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Happiness

By: Aminatta Forna

Publisher: Grove / Atlantic

Imprint: Atlantic Monthly Press

Format: Hardcover | ISBN: 9780802127556

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Electronic

On Sale: | Pages: 368

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"Not since Remains of the Day has an author so skillfully revealed the way history's layers are often invisible to all but its participants . . . Gorgeous."--John Freeman, Boston Globe on The Hired Man London. A fox makes its way across Waterloo Bridge. The distraction causes two pedestrians to collide--Jean, an American studying the habits of urban foxes, and Attila, a Ghanaian psychiatrist there to deliver a keynote speech. From this chance encounter, Aminatta Forna's unerring powers of observation show how in the midst of the rush of a great city lie numerous moments of connection. Attila has arrived in London with two tasks: to deliver a keynote speech on trauma, as he has done many times before; and to contact the daughter of friends, his "niece" who hasn't called home in a while. Ama has been swept up in an immigration crackdown, and now her young son Tano is missing. When, by chance, Attila runs into Jean again, she mobilizes the network of rubbish men she uses as volunteer fox spotters. Security guards, hotel doormen, traffic wardens--mainly West African immigrants who work the myriad streets of London--come together to help. As the search for Tano continues, a deepening friendship between Attila and Jean unfolds. Meanwhile a consulting case causes Attila to question the impact of his own ideas on trauma, the values of the society he finds himself in, and a grief of his own. In this delicate tale of love and loss, of cruelty and kindness, Forna asks us to consider the interconnectedness of lives, our co-existence with one another and all living creatures, and the true nature of happiness.
At its weakest, “Happiness” devolves into a stern lecture, delivered through Attila, arguing that our avoidance of discomfort has become a pathology, one that supports an ever-expanding therapeutic industry.... Yet Forna's finely structured novel powerfully succeeds on a more intimate scale as its humane characters try to navigate scorching everyday cruelties.
—New York Times
In Aminatta Forna's splendid new novel Happiness, the tension between wildness — animal and human — and control is a central issue for the two main characters.... She brings a cosmopolitan world view and a beautiful prose style to this novel, as well as deep insight into how we connect and adapt to the world, or don't.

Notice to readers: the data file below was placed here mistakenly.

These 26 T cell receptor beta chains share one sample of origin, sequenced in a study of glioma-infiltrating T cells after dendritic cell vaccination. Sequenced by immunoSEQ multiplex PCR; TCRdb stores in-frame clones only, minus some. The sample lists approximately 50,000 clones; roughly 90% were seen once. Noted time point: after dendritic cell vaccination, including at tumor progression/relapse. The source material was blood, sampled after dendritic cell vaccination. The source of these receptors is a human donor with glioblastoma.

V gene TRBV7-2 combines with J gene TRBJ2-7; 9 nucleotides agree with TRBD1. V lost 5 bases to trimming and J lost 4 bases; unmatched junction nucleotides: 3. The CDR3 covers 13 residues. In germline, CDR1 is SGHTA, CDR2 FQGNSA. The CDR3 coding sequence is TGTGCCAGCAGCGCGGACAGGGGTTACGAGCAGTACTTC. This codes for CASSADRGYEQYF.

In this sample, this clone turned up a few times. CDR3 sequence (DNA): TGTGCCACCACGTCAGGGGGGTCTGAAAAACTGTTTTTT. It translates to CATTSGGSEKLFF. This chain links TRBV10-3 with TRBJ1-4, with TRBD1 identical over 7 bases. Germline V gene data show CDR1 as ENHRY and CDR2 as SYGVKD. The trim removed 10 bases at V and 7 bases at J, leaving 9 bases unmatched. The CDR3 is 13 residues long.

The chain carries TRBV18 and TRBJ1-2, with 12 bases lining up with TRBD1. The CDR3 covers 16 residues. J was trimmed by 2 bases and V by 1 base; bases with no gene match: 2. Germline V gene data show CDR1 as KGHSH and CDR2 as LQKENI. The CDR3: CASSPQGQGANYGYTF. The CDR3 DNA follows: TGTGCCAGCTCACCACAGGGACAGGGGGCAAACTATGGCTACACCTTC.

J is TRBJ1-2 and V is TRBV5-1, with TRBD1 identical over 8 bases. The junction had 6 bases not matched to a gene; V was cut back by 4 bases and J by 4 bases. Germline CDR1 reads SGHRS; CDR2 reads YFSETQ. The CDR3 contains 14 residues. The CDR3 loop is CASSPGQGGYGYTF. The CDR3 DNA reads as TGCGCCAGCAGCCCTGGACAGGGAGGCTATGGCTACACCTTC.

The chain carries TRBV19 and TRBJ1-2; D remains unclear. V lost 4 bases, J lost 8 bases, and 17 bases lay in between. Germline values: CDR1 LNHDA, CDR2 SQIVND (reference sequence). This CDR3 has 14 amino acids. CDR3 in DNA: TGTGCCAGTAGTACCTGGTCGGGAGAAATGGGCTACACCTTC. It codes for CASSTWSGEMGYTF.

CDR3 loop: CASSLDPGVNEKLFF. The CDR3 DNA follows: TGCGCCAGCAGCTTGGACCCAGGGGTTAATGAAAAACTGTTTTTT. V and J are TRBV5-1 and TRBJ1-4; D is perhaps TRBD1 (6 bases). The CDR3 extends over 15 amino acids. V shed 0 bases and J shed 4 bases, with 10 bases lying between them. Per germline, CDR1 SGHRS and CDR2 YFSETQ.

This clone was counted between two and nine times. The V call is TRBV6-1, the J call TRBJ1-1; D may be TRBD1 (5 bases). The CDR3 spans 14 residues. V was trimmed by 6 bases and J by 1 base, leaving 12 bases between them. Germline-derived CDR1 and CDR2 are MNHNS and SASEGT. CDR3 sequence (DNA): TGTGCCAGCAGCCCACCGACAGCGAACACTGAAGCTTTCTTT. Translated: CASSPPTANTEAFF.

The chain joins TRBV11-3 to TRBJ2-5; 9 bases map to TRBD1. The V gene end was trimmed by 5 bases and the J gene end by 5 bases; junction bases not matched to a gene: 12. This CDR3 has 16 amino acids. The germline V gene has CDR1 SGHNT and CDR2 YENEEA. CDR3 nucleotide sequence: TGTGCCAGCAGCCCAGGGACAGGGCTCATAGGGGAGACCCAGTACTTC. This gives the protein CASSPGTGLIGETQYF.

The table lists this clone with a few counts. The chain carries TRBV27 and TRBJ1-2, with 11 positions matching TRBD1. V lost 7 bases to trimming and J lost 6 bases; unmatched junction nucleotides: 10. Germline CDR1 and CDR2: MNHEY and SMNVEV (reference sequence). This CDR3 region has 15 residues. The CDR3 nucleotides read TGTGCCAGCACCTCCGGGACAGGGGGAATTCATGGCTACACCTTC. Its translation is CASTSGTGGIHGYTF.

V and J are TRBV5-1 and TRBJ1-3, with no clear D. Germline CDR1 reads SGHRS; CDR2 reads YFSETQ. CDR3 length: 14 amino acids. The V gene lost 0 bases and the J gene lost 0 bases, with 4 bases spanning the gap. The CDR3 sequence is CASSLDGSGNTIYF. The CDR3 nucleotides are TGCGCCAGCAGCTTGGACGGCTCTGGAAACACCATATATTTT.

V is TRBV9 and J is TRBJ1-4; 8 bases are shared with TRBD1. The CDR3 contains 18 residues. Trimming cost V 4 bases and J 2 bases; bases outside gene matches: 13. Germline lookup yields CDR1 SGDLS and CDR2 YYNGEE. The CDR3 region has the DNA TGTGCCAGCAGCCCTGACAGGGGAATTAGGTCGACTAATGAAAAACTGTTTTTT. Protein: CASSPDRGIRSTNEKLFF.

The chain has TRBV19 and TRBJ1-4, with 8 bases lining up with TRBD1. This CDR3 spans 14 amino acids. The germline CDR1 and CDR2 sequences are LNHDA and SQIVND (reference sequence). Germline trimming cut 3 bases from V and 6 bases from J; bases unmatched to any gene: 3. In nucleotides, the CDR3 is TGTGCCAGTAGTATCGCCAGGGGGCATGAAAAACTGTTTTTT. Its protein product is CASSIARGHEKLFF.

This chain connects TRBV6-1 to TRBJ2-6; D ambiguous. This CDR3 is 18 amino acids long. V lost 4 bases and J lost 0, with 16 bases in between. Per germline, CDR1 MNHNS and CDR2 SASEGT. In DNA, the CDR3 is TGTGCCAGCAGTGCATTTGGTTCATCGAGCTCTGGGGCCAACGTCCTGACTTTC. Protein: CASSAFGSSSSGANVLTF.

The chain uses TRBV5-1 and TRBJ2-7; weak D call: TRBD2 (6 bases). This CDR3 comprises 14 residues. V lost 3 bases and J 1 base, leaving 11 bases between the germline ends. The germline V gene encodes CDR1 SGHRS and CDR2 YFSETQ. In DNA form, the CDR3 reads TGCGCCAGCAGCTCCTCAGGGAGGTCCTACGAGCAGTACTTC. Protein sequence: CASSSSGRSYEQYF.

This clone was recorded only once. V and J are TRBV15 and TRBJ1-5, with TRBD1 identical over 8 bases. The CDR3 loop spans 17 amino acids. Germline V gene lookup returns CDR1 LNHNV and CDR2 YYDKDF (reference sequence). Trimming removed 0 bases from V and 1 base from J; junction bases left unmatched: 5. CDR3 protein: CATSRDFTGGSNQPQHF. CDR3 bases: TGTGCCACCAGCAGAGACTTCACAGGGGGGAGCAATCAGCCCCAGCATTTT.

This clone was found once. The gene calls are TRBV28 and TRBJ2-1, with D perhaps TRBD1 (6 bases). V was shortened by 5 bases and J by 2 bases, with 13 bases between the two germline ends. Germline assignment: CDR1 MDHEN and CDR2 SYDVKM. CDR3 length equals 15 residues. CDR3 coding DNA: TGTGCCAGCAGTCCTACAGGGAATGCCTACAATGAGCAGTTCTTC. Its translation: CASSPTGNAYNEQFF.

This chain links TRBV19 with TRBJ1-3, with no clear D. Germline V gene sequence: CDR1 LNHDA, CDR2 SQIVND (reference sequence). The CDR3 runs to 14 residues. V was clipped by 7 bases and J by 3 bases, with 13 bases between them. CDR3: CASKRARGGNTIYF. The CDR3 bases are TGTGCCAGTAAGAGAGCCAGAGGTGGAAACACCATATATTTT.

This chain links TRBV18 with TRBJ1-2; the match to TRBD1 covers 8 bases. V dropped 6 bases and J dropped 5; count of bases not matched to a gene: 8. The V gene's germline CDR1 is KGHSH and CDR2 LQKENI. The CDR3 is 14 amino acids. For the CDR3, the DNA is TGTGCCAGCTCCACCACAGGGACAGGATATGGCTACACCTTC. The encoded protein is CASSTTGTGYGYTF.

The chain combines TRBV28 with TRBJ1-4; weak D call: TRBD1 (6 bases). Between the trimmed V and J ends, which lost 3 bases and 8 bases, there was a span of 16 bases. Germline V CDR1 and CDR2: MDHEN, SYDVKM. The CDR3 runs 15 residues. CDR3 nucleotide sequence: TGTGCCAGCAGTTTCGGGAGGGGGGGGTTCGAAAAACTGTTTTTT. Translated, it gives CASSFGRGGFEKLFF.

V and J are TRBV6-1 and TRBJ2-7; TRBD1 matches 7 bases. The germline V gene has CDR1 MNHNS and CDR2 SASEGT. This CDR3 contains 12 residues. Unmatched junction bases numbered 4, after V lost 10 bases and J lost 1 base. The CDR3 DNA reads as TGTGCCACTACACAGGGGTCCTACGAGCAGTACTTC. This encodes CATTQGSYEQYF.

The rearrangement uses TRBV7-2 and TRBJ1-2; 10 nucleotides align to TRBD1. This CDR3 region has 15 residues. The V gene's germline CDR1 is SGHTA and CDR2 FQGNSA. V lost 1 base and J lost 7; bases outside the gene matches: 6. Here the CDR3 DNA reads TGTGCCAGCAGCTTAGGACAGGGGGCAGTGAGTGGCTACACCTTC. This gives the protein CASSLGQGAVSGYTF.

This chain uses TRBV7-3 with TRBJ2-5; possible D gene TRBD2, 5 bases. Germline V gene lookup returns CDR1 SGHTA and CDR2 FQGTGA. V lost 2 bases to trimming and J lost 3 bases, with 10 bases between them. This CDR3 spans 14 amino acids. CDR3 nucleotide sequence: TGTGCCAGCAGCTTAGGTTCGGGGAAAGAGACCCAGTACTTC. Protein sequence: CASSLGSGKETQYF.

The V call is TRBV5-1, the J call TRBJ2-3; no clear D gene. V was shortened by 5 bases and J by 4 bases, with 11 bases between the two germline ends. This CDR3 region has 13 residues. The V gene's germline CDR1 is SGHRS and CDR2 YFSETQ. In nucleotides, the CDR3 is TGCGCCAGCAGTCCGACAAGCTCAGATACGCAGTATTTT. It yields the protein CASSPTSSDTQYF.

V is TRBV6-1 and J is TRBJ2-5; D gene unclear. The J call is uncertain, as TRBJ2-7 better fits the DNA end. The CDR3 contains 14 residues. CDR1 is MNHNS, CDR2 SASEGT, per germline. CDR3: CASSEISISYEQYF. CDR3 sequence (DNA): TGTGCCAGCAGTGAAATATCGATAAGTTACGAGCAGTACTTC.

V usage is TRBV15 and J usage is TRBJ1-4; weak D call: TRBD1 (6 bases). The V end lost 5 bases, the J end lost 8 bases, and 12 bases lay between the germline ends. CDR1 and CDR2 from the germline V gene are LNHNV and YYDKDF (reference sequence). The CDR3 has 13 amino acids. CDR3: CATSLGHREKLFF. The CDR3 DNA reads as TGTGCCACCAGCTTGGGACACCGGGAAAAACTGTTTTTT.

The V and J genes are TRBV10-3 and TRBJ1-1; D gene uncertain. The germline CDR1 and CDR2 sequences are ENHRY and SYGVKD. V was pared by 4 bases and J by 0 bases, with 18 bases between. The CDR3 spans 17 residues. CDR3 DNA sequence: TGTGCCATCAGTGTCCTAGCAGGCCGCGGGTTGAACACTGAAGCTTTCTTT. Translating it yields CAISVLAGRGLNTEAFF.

—Tampa Bay Times
“Happiness” takes pains to connect its two halves — a treatise on changing city habitats with an intimate exploration of war, trauma and the ways in which migrant communities sustain themselves.... While more ecologically minded readers may feel otherwise, the fox material seems a touch strained to me, and Jean's storylines a little static. Adding to this, Forna's prose stays fairly measured, and the pile-up of coincidences puts hairline cracks in the fictional illusion.... Still, the book refinds its center of gravity when it returns to Attila, and his private sadness — he likes to tango with an imaginary partner in his lonely hotel rooms — generates considerable sympathy.... Though I appreciated that Forna didn't present this material as other writers might — with trembling outrage over the fate of a defenseless child — I occasionally longed for Attila to let loose his fear and frustration.
—San Francisco Chronicle
In her absorbing fourth novel, Aminatta Forna arrives at the meaning of the book's title, but not in ways you might expect. The story begins like a taut mystery and morphs into a romance between two tentative lovers, beset by loss.... Forna's prose is precise and often stunning in its clarity.... Most memorable is Forna's deep dive into attraction between the sexes.... This book starts slowly and deliberately, but burns brightly when it matters most.
—Seattle Times
“Happiness” is, for the most part, a tightly focused two-hander. We warm to both of the main characters through their struggles and their solidarity in the present. However, Forna creates fuller portraits by intercutting her narrative with flashbacks of their pasts.... What could have been a strident, speechifying polemic is instead a subtle, considered yet deeply resonant tale, one which sensitively and intelligently highlights connection over division and kindness over cruelty.
—Minneapolis Star Tribune
Forna is too subtle and knowing a writer to create a straightforward, let alone inspirational, narrative. The action here may revolve around Attila's search in London for a relative's runaway child — a pleasingly simple mystery — but the novel has a wider orbit.... Throughout “Happiness,” Forna stops us in our tracks this way, with the emotional weight of an image or the seductive rhythm of a sentence.... “Happiness” is a meditation on grand themes: Love and death, man and nature, cruelty and mercy. But Forna folds this weighty matter into her buoyant creation with a sublimely delicate touch.
—Washington Post
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